Fordham University law professor Raphael Winick argues for the equation of progress with rearrangement when she writes that architectural progress “consists of appropriating elements from the architectural vocabulary, and rearranging them in a more useful or more aesthetically pleasing way” (1605). Originality and innovation manifest themselves in the very combination of elements that Shine supposedly created, Childs purportedly stole, and copyright law is meant to be protecting. Winick writes that appropriation of existing design elements, such as the twisting façade and exterior diagonal trusses,“is absolutely essential” (1604) for the profession, but she would likely argue that the wholesale repetition of a particular arrangement of elements would be antithetical to progress. Winick does acknowledge that “The incremental innovation that can transform art may be very slow and subtle,” and that “small alterations in a previous design may constitute a significant utilitarian or aesthetic advance” (1605). However, by “small alterations,” she appears to imply the introduction of some heretofore foreign element into a new context; she gives the example of the surprising and bold addition of a broken pediment, usually found on top of grandfather clocks, to the AT&T building in New York (1605). Simply placing Olympic Tower’s torqued body, tapering crown and triangular trusswork in the novel context of ground zero would not qualify as any functional or aesthetic advancement, as Winick’s idea of a “small alteration” seems to mean a quite substantial addition to the design.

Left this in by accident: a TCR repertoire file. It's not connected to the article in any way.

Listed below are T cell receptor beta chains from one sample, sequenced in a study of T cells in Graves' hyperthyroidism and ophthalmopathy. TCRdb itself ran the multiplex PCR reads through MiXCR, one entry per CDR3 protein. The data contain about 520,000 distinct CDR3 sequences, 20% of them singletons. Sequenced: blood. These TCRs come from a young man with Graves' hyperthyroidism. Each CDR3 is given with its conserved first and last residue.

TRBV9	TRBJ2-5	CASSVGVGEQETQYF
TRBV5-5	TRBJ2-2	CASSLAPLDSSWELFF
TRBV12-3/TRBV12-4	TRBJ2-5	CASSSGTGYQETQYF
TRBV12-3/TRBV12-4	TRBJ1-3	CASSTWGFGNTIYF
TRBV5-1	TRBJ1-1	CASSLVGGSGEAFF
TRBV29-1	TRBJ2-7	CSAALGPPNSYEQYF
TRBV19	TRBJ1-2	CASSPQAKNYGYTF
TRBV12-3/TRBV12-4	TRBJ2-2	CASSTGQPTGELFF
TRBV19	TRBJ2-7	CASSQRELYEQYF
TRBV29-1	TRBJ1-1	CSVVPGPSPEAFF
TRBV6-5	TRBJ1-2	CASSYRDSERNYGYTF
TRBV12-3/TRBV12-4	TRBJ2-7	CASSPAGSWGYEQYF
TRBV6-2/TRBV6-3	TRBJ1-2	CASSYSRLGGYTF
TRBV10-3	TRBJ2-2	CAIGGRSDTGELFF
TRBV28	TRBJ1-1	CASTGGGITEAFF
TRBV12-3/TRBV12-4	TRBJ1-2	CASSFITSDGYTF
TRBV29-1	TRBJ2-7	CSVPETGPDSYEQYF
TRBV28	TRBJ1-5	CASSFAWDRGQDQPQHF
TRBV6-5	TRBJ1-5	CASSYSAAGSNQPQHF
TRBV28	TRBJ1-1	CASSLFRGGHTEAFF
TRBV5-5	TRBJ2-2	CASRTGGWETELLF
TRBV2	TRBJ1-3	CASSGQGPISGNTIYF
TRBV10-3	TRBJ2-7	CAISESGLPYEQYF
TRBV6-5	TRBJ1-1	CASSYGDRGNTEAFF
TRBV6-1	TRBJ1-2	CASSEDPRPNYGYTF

Winick’s contention that architectural evolution may be slow was embraced by old masters such as Mies van der Rohe, who reportedly said, “I don’t want to be original, I want to be good” (quoted in Rybczynski). Mies, like Winick, recognized that architectural ideas had to be refined instead of created anew. But there is a key difference between Mies’s position and Winick’s: Mies would have probably approved of miniscule changes to the previous design, whereas Winick calls for design elements to be reshuffled, if only subtly. Instead of constantly producing new arrangements, existing ones ought to be returned to over and over again and tweaked to near perfection. Perhaps architectural advancement is not achieved by adding or taking away features from a certain combination—as you would introduce new blocks to a Lego construction—but by slightly altering the design’s whole, even if the basic elements are kept intact. This possibility seems to be one that current architectural copyright law has overlooked. One only has to consider how the Freedom Tower controversy was debated to see that legal practice operates on Winick’s rather narrow assumption of progress and not Mies’ more open one.